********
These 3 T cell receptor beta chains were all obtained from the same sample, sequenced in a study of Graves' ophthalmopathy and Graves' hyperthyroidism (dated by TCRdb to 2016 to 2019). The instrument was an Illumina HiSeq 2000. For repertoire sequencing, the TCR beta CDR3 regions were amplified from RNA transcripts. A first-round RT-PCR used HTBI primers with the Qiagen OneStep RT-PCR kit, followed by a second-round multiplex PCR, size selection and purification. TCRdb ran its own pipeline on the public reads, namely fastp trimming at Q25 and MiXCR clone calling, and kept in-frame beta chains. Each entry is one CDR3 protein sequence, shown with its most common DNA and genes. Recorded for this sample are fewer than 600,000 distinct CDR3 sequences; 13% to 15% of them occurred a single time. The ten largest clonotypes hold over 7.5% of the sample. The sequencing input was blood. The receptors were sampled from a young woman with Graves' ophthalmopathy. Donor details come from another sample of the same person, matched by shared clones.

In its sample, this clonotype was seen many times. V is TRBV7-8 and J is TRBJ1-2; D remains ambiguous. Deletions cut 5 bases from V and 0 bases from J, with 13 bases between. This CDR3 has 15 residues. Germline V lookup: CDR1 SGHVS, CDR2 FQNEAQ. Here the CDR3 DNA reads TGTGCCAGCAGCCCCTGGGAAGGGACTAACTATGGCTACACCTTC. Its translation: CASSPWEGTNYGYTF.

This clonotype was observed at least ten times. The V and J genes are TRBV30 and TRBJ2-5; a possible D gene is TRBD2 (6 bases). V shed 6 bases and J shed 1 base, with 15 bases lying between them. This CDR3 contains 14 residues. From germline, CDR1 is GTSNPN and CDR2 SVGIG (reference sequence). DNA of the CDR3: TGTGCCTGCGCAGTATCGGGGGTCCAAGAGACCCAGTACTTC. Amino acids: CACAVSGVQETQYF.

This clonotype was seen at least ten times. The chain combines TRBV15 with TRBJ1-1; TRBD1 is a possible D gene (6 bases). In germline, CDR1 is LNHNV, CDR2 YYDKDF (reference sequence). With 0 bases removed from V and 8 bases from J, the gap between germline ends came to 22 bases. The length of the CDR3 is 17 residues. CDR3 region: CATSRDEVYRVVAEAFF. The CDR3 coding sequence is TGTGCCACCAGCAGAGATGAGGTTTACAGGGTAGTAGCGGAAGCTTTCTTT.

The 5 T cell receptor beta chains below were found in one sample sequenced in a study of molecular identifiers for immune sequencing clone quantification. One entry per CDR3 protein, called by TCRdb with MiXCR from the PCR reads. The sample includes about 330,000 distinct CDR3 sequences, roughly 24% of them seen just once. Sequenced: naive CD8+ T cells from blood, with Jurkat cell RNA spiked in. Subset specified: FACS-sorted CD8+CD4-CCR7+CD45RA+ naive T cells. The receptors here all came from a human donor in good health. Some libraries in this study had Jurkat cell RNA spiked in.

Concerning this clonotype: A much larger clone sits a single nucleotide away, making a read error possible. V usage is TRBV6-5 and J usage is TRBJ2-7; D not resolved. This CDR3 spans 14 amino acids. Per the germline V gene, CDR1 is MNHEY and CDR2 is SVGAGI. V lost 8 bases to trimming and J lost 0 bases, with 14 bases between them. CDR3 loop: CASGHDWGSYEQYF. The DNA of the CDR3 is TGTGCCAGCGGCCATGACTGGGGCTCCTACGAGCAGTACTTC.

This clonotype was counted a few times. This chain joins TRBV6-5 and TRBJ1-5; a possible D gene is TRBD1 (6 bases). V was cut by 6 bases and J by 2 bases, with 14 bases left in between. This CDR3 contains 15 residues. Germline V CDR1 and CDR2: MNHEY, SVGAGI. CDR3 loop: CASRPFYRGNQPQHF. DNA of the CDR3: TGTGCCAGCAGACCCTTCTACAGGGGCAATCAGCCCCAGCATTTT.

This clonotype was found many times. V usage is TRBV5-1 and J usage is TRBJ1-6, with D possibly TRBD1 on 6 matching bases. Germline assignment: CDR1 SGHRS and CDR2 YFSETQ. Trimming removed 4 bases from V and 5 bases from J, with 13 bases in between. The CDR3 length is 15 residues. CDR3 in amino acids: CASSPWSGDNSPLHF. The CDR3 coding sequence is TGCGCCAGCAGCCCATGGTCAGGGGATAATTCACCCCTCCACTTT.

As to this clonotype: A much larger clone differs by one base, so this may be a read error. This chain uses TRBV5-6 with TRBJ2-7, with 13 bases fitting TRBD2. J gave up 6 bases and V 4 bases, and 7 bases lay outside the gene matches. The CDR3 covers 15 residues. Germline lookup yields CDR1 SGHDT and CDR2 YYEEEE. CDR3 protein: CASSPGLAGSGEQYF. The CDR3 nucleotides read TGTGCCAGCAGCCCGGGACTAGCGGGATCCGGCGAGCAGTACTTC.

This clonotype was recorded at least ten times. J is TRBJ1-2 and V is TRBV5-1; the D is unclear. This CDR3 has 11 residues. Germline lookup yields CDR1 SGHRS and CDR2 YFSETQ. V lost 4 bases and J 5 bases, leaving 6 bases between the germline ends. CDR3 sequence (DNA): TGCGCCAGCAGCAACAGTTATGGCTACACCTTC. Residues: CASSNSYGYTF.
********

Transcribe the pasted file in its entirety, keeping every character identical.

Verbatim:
These 3 T cell receptor beta chains were all obtained from the same sample, sequenced in a study of Graves' ophthalmopathy and Graves' hyperthyroidism (dated by TCRdb to 2016 to 2019). The instrument was an Illumina HiSeq 2000. For repertoire sequencing, the TCR beta CDR3 regions were amplified from RNA transcripts. A first-round RT-PCR used HTBI primers with the Qiagen OneStep RT-PCR kit, followed by a second-round multiplex PCR, size selection and purification. TCRdb ran its own pipeline on the public reads, namely fastp trimming at Q25 and MiXCR clone calling, and kept in-frame beta chains. Each entry is one CDR3 protein sequence, shown with its most common DNA and genes. Recorded for this sample are fewer than 600,000 distinct CDR3 sequences; 13% to 15% of them occurred a single time. The ten largest clonotypes hold over 7.5% of the sample. The sequencing input was blood. The receptors were sampled from a young woman with Graves' ophthalmopathy. Donor details come from another sample of the same person, matched by shared clones.

In its sample, this clonotype was seen many times. V is TRBV7-8 and J is TRBJ1-2; D remains ambiguous. Deletions cut 5 bases from V and 0 bases from J, with 13 bases between. This CDR3 has 15 residues. Germline V lookup: CDR1 SGHVS, CDR2 FQNEAQ. Here the CDR3 DNA reads TGTGCCAGCAGCCCCTGGGAAGGGACTAACTATGGCTACACCTTC. Its translation: CASSPWEGTNYGYTF.

This clonotype was observed at least ten times. The V and J genes are TRBV30 and TRBJ2-5; a possible D gene is TRBD2 (6 bases). V shed 6 bases and J shed 1 base, with 15 bases lying between them. This CDR3 contains 14 residues. From germline, CDR1 is GTSNPN and CDR2 SVGIG (reference sequence). DNA of the CDR3: TGTGCCTGCGCAGTATCGGGGGTCCAAGAGACCCAGTACTTC. Amino acids: CACAVSGVQETQYF.

This clonotype was seen at least ten times. The chain combines TRBV15 with TRBJ1-1; TRBD1 is a possible D gene (6 bases). In germline, CDR1 is LNHNV, CDR2 YYDKDF (reference sequence). With 0 bases removed from V and 8 bases from J, the gap between germline ends came to 22 bases. The length of the CDR3 is 17 residues. CDR3 region: CATSRDEVYRVVAEAFF. The CDR3 coding sequence is TGTGCCACCAGCAGAGATGAGGTTTACAGGGTAGTAGCGGAAGCTTTCTTT.

The 5 T cell receptor beta chains below were found in one sample sequenced in a study of molecular identifiers for immune sequencing clone quantification. One entry per CDR3 protein, called by TCRdb with MiXCR from the PCR reads. The sample includes about 330,000 distinct CDR3 sequences, roughly 24% of them seen just once. Sequenced: naive CD8+ T cells from blood, with Jurkat cell RNA spiked in. Subset specified: FACS-sorted CD8+CD4-CCR7+CD45RA+ naive T cells. The receptors here all came from a human donor in good health. Some libraries in this study had Jurkat cell RNA spiked in.

Concerning this clonotype: A much larger clone sits a single nucleotide away, making a read error possible. V usage is TRBV6-5 and J usage is TRBJ2-7; D not resolved. This CDR3 spans 14 amino acids. Per the germline V gene, CDR1 is MNHEY and CDR2 is SVGAGI. V lost 8 bases to trimming and J lost 0 bases, with 14 bases between them. CDR3 loop: CASGHDWGSYEQYF. The DNA of the CDR3 is TGTGCCAGCGGCCATGACTGGGGCTCCTACGAGCAGTACTTC.

This clonotype was counted a few times. This chain joins TRBV6-5 and TRBJ1-5; a possible D gene is TRBD1 (6 bases). V was cut by 6 bases and J by 2 bases, with 14 bases left in between. This CDR3 contains 15 residues. Germline V CDR1 and CDR2: MNHEY, SVGAGI. CDR3 loop: CASRPFYRGNQPQHF. DNA of the CDR3: TGTGCCAGCAGACCCTTCTACAGGGGCAATCAGCCCCAGCATTTT.

This clonotype was found many times. V usage is TRBV5-1 and J usage is TRBJ1-6, with D possibly TRBD1 on 6 matching bases. Germline assignment: CDR1 SGHRS and CDR2 YFSETQ. Trimming removed 4 bases from V and 5 bases from J, with 13 bases in between. The CDR3 length is 15 residues. CDR3 in amino acids: CASSPWSGDNSPLHF. The CDR3 coding sequence is TGCGCCAGCAGCCCATGGTCAGGGGATAATTCACCCCTCCACTTT.

As to this clonotype: A much larger clone differs by one base, so this may be a read error. This chain uses TRBV5-6 with TRBJ2-7, with 13 bases fitting TRBD2. J gave up 6 bases and V 4 bases, and 7 bases lay outside the gene matches. The CDR3 covers 15 residues. Germline lookup yields CDR1 SGHDT and CDR2 YYEEEE. CDR3 protein: CASSPGLAGSGEQYF. The CDR3 nucleotides read TGTGCCAGCAGCCCGGGACTAGCGGGATCCGGCGAGCAGTACTTC.

This clonotype was recorded at least ten times. J is TRBJ1-2 and V is TRBV5-1; the D is unclear. This CDR3 has 11 residues. Germline lookup yields CDR1 SGHRS and CDR2 YFSETQ. V lost 4 bases and J 5 bases, leaving 6 bases between the germline ends. CDR3 sequence (DNA): TGCGCCAGCAGCAACAGTTATGGCTACACCTTC. Residues: CASSNSYGYTF.